By the hallowed traditions and vexing realities of congressional politics, restaurants and other small businesses should never have won the changes Wednesday that will spare an unknown number of borrowers under the Paycheck Protection Program from having to shut for good. Fortunately for those who now stand a better chance of surviving, their cause was taken up by newcomers who were just learning how the system works—or doesn’t.
The backstory begins with a quasi-social event in San Antonio, when the newly appointed CEO of the Texas Restaurant Association (TRA) was making a point of meeting her state’s politicians. Emily Knight had come to the industry after a career in education, most recently in Chicago, and didn’t know the lawmakers and political subtexts of her new home state. Among those she approached was Chip Roy, a freshman U.S. congressman representing the Austin area.
The brief encounter came to mind after the pandemic walloped TRA members and restaurateurs everywhere. With their dining rooms closed and off-premise sales falling far short of fixed costs, many had turned to the Paycheck Protection Program (PPP) for a lifeline. They learned that repayment would be waived if the borrowed money was spent within eight weeks and 75% of it went toward payroll. But what sense did that make when dining rooms would be closed by state order for many of those eight weeks, and even 75% of a staff was overkill while operations were limited to takeout and delivery?
“In about two weeks, we realized that some of the terms would not work for restaurants,” Knight says.
Then she remembered meeting Rep. Roy two weeks earlier. She’d been impressed that he’d listened to her—not always the case during a casual encounter with politicians.
“I’d done some research and knew he had the most per capita restaurants of any elected officials in the state,” recalls Knight. “He literally just listened. I promised him, ‘if you just listen to our members, the pain you hear will be real.’”
Roy did talk to his restaurant constituents. “I represent 2,300 restaurants, dozens of live music venues, lots of hotels, and barber shops,” the Republican told Restaurant Business. “We were constantly on the phone non-stop day after day, week after week,” looking for solutions. And that led him back to Knight.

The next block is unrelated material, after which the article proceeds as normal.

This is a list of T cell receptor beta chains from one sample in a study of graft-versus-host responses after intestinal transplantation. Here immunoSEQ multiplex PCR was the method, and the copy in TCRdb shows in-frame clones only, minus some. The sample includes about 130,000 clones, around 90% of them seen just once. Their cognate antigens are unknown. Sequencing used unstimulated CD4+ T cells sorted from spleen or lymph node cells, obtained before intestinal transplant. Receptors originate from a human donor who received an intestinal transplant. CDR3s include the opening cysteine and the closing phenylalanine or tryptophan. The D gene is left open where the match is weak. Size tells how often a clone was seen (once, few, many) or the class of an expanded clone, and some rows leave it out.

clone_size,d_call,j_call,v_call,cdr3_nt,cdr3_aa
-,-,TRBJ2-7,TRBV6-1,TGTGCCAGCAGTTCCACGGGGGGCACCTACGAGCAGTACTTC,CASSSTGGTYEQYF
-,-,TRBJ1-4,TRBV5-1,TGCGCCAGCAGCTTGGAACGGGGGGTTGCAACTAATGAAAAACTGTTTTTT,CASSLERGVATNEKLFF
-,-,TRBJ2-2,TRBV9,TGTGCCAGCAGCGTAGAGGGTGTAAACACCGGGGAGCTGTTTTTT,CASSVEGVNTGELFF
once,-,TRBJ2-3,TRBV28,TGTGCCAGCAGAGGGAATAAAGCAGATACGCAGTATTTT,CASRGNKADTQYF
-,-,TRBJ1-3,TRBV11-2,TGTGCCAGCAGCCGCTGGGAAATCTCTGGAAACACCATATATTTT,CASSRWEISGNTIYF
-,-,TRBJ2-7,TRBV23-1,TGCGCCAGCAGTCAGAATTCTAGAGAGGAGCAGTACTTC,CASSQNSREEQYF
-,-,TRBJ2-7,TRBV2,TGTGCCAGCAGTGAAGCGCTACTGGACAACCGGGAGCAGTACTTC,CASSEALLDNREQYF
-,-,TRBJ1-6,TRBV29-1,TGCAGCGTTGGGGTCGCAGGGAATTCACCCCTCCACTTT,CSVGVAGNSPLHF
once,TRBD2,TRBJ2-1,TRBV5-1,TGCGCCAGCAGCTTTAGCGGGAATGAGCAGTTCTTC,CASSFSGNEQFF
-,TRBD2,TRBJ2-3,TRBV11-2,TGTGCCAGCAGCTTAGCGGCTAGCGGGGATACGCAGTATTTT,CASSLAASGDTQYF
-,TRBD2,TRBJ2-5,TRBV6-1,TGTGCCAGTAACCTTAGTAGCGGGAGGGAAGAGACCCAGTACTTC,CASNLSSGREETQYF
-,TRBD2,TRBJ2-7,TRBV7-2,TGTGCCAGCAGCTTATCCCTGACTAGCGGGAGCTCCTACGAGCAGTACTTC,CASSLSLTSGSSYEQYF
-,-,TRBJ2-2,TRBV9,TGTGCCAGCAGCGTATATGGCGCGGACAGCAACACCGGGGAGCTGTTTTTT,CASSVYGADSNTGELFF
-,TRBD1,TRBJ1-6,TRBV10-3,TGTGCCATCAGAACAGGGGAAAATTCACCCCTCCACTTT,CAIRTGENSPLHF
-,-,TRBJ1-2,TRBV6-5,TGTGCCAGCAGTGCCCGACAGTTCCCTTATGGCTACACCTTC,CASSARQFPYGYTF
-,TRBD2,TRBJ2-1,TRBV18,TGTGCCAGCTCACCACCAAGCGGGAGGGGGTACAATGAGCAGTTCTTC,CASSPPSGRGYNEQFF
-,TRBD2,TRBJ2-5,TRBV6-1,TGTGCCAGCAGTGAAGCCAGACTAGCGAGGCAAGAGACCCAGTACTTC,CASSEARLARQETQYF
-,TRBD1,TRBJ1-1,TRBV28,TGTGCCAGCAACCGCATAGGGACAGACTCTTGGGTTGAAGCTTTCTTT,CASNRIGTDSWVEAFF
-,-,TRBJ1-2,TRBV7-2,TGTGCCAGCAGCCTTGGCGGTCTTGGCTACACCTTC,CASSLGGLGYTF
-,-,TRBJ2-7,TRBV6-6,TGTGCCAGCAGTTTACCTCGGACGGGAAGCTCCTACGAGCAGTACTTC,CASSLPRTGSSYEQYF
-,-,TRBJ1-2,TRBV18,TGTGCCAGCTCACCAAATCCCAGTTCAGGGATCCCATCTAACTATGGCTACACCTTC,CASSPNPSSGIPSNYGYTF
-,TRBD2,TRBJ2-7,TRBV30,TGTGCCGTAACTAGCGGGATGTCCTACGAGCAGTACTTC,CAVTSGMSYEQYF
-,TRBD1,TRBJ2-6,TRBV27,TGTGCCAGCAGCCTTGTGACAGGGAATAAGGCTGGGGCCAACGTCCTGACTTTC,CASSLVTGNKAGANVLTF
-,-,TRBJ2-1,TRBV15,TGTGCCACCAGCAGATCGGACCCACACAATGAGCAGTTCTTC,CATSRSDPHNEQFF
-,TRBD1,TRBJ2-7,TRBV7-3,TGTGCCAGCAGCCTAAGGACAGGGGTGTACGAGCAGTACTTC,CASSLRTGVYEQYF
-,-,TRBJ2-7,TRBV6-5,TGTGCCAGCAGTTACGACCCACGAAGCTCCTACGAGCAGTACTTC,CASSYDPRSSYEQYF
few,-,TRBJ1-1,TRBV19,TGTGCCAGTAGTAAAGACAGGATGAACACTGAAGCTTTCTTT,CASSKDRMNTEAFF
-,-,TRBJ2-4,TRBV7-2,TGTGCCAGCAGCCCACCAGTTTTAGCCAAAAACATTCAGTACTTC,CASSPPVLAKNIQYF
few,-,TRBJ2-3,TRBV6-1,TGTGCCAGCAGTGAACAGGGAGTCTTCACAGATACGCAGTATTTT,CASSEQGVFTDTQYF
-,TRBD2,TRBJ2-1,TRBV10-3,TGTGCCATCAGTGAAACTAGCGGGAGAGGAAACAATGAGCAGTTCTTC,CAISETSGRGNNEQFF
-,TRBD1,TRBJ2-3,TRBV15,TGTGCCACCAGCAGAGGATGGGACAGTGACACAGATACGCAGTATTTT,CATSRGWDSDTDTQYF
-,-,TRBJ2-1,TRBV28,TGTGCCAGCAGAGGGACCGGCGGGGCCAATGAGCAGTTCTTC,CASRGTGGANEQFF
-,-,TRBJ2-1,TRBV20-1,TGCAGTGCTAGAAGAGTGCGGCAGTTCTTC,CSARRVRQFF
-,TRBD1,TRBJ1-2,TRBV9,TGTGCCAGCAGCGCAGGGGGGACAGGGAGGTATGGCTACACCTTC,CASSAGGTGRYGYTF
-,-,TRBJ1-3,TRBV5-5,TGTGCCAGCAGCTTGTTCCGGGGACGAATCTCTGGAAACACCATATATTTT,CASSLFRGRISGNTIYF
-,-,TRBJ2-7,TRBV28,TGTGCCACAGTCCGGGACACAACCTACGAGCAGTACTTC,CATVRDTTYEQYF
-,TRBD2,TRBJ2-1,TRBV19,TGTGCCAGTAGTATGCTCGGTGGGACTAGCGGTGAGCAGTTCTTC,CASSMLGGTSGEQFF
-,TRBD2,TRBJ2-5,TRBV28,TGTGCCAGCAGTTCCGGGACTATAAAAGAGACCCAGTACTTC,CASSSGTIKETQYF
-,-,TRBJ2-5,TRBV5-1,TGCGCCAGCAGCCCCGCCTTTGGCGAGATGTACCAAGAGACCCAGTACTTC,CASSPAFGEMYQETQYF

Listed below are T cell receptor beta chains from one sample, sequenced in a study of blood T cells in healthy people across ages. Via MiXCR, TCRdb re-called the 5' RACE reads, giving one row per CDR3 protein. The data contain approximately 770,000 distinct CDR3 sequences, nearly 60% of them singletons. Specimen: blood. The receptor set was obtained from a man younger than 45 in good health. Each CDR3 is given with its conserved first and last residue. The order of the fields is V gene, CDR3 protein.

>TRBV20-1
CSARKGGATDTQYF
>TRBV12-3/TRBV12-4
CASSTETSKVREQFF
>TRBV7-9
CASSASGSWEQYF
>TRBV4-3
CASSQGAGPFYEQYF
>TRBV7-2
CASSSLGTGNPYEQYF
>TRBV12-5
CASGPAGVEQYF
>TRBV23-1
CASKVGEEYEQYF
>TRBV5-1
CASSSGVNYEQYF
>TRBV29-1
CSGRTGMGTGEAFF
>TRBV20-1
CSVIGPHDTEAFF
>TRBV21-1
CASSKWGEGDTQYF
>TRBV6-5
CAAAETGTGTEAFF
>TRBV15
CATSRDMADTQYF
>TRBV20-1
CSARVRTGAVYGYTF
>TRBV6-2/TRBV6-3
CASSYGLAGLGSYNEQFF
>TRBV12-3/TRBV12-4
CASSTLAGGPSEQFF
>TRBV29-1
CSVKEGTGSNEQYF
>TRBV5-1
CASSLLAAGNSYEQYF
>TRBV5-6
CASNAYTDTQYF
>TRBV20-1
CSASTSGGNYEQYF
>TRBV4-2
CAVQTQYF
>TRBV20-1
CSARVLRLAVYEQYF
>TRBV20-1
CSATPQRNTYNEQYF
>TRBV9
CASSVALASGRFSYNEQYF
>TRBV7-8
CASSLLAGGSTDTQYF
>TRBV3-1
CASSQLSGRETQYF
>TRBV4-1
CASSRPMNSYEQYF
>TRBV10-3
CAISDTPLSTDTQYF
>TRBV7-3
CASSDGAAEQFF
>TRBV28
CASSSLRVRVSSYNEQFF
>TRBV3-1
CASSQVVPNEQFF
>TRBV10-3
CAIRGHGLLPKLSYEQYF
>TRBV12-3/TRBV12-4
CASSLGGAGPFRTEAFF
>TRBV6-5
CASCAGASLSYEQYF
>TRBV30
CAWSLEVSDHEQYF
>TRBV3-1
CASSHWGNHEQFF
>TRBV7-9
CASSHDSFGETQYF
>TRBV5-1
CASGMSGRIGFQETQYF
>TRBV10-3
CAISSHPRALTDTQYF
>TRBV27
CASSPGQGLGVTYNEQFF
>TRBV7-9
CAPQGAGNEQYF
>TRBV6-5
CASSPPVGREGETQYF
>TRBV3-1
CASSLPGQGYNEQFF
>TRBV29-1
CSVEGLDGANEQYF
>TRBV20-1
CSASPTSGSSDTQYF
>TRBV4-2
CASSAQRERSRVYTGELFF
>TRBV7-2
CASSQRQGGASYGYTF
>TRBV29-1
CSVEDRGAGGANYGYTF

“Chip called me and said, ‘What about a bill?’ I said, ‘if you go for it, I’m 100% in support,’” she recalls. Never mind that her charge was Texas, and Roy was talking about federal legislation. Or that he was a freshman congressman, historically a bunch that’s told to keep quiet and learn as representatives with seniority pull the legislative levers. Fewer than 2% of the bills passed in Congress are introduced by freshmen.
“Some of that was the fearfulness of being new,” says Knight. “We were a little bit laughed at. ‘Is this really going to happen?’ But we knew if we built a coalition that it could.”
The freshman congressman compounded his challenge to the congressional status quo by reaching across the House aisle to a Democrat, and another freshman at that: Rep. Dean Phillips of Minnesota.
Roy and Phillips kept their bill short—it ran to about seven pages, compared to the tome-like bill that created the PPP—and focused just on a few fixes. That made the measure easier to grasp and more palatable for the lawmakers.
The TRA was “massively involved in trying to solve the situation and helping me understand the problem,” says Roy. “They helped me understand the numbers, and not just the numbers but what was behind them. They helped me immensely.”
Knight teamed up with the National Restaurant Association and fellow state association leaders to make good on her promise to Roy. They kept up the pressure day after day, knowing many early PPP borrowers would hit their 8-week milestone on June 5.
The measure—the PPP Flexibility Act--passed the House on May 28 by a vote of 417-1. In the Senate, it initially met some resistance, but Majority Leader Mitch McConnell, R-Ky., threw his support behind the bill and called for a unanimous consent vote, meaning it would pass unless objections were voiced. It was passed the afternoon of June 3, and is widely expected to be signed into law by President Trump before the 5th.
A second bill could be needed for technical corrections—language and factual fixes that may have been overlooked in the rush to get the bill enacted into law by Friday, the day many early PPP borrowers will hit their 8-week mark.
The door is open for the TRA and the restaurant industry as a whole to work with Roy on other legislative matters, the congressman says. “I have always been and will always be a limited-government political conservative,” the Republican says. But “I believe that legislation is a way of fixing problems.”
“It’s all about relationships in lobbying,” says Knight. She adds that the TRA is already working with federal lawmakers on a bill to shield restaurants from liability lawsuits stemming from the coronavirus protections they provide to employees and guests, and is looking at the state level at capping delivery-service commissions.
“The PPP has been improved for many, but our industry faces ongoing challenges and must stay engaged in Washington," Sean Kennedy, EVP of public affairs for the National Restaurant Association, said in a statement on the Flexibility Act's passage by the Senate. "We look forward to continuing to work with Congress and the administration to create the support the nation’s second largest private-sector employer will need to recover.”